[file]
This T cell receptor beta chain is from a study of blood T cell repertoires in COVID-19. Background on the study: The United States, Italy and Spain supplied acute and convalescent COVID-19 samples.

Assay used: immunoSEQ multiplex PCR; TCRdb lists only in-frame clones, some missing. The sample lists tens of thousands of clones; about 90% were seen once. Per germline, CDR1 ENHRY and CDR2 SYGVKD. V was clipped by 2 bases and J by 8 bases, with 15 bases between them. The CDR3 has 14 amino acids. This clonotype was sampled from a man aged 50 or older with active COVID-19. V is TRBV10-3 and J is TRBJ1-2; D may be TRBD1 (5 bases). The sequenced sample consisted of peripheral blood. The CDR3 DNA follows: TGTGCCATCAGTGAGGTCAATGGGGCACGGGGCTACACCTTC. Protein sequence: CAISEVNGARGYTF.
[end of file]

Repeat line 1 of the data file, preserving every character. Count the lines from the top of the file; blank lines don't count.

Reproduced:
This T cell receptor beta chain is from a study of blood T cell repertoires in COVID-19. Background on the study: The United States, Italy and Spain supplied acute and convalescent COVID-19 samples.